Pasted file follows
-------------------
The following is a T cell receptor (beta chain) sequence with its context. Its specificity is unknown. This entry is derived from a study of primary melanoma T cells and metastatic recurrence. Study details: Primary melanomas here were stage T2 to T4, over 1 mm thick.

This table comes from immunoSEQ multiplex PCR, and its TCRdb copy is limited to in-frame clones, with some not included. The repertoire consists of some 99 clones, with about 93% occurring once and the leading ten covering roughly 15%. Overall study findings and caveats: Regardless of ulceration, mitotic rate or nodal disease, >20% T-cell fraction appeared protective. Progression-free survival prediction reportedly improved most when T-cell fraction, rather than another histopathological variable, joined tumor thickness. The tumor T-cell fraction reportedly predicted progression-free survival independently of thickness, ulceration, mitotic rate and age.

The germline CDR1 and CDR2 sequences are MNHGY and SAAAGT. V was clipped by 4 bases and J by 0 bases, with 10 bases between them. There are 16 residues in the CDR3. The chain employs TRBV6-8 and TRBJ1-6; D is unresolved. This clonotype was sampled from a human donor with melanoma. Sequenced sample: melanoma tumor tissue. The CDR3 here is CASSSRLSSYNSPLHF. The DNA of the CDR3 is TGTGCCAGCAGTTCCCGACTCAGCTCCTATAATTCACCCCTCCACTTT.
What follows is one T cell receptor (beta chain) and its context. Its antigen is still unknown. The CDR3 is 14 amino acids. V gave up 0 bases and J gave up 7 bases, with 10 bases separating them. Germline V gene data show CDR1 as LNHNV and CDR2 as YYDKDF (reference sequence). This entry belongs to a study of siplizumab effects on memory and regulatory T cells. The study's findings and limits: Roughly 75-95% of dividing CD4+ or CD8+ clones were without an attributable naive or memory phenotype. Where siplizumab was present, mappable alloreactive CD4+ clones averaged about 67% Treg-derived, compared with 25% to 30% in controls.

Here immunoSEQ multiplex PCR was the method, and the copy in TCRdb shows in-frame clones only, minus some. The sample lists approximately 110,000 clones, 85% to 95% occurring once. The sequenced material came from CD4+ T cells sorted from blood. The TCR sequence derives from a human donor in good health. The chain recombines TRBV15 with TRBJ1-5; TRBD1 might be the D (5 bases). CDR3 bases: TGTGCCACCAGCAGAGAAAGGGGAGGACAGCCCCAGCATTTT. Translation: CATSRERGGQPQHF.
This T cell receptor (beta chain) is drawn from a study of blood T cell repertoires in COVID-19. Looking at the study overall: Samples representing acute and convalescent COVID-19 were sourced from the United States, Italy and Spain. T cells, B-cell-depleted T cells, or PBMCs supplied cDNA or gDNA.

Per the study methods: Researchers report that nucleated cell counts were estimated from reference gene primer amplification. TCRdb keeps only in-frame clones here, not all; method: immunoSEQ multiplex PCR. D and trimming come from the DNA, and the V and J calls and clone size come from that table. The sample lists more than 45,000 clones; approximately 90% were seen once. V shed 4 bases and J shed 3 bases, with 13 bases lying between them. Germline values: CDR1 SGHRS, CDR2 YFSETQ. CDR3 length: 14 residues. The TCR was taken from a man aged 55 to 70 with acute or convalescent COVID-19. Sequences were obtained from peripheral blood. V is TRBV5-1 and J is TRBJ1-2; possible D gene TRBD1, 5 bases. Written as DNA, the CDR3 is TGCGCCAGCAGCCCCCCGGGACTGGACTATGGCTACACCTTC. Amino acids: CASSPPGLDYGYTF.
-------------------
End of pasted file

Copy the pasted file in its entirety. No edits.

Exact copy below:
The following is a T cell receptor (beta chain) sequence with its context. Its specificity is unknown. This entry is derived from a study of primary melanoma T cells and metastatic recurrence. Study details: Primary melanomas here were stage T2 to T4, over 1 mm thick.

This table comes from immunoSEQ multiplex PCR, and its TCRdb copy is limited to in-frame clones, with some not included. The repertoire consists of some 99 clones, with about 93% occurring once and the leading ten covering roughly 15%. Overall study findings and caveats: Regardless of ulceration, mitotic rate or nodal disease, >20% T-cell fraction appeared protective. Progression-free survival prediction reportedly improved most when T-cell fraction, rather than another histopathological variable, joined tumor thickness. The tumor T-cell fraction reportedly predicted progression-free survival independently of thickness, ulceration, mitotic rate and age.

The germline CDR1 and CDR2 sequences are MNHGY and SAAAGT. V was clipped by 4 bases and J by 0 bases, with 10 bases between them. There are 16 residues in the CDR3. The chain employs TRBV6-8 and TRBJ1-6; D is unresolved. This clonotype was sampled from a human donor with melanoma. Sequenced sample: melanoma tumor tissue. The CDR3 here is CASSSRLSSYNSPLHF. The DNA of the CDR3 is TGTGCCAGCAGTTCCCGACTCAGCTCCTATAATTCACCCCTCCACTTT.
What follows is one T cell receptor (beta chain) and its context. Its antigen is still unknown. The CDR3 is 14 amino acids. V gave up 0 bases and J gave up 7 bases, with 10 bases separating them. Germline V gene data show CDR1 as LNHNV and CDR2 as YYDKDF (reference sequence). This entry belongs to a study of siplizumab effects on memory and regulatory T cells. The study's findings and limits: Roughly 75-95% of dividing CD4+ or CD8+ clones were without an attributable naive or memory phenotype. Where siplizumab was present, mappable alloreactive CD4+ clones averaged about 67% Treg-derived, compared with 25% to 30% in controls.

Here immunoSEQ multiplex PCR was the method, and the copy in TCRdb shows in-frame clones only, minus some. The sample lists approximately 110,000 clones, 85% to 95% occurring once. The sequenced material came from CD4+ T cells sorted from blood. The TCR sequence derives from a human donor in good health. The chain recombines TRBV15 with TRBJ1-5; TRBD1 might be the D (5 bases). CDR3 bases: TGTGCCACCAGCAGAGAAAGGGGAGGACAGCCCCAGCATTTT. Translation: CATSRERGGQPQHF.
This T cell receptor (beta chain) is drawn from a study of blood T cell repertoires in COVID-19. Looking at the study overall: Samples representing acute and convalescent COVID-19 were sourced from the United States, Italy and Spain. T cells, B-cell-depleted T cells, or PBMCs supplied cDNA or gDNA.

Per the study methods: Researchers report that nucleated cell counts were estimated from reference gene primer amplification. TCRdb keeps only in-frame clones here, not all; method: immunoSEQ multiplex PCR. D and trimming come from the DNA, and the V and J calls and clone size come from that table. The sample lists more than 45,000 clones; approximately 90% were seen once. V shed 4 bases and J shed 3 bases, with 13 bases lying between them. Germline values: CDR1 SGHRS, CDR2 YFSETQ. CDR3 length: 14 residues. The TCR was taken from a man aged 55 to 70 with acute or convalescent COVID-19. Sequences were obtained from peripheral blood. V is TRBV5-1 and J is TRBJ1-2; possible D gene TRBD1, 5 bases. Written as DNA, the CDR3 is TGCGCCAGCAGCCCCCCGGGACTGGACTATGGCTACACCTTC. Amino acids: CASSPPGLDYGYTF.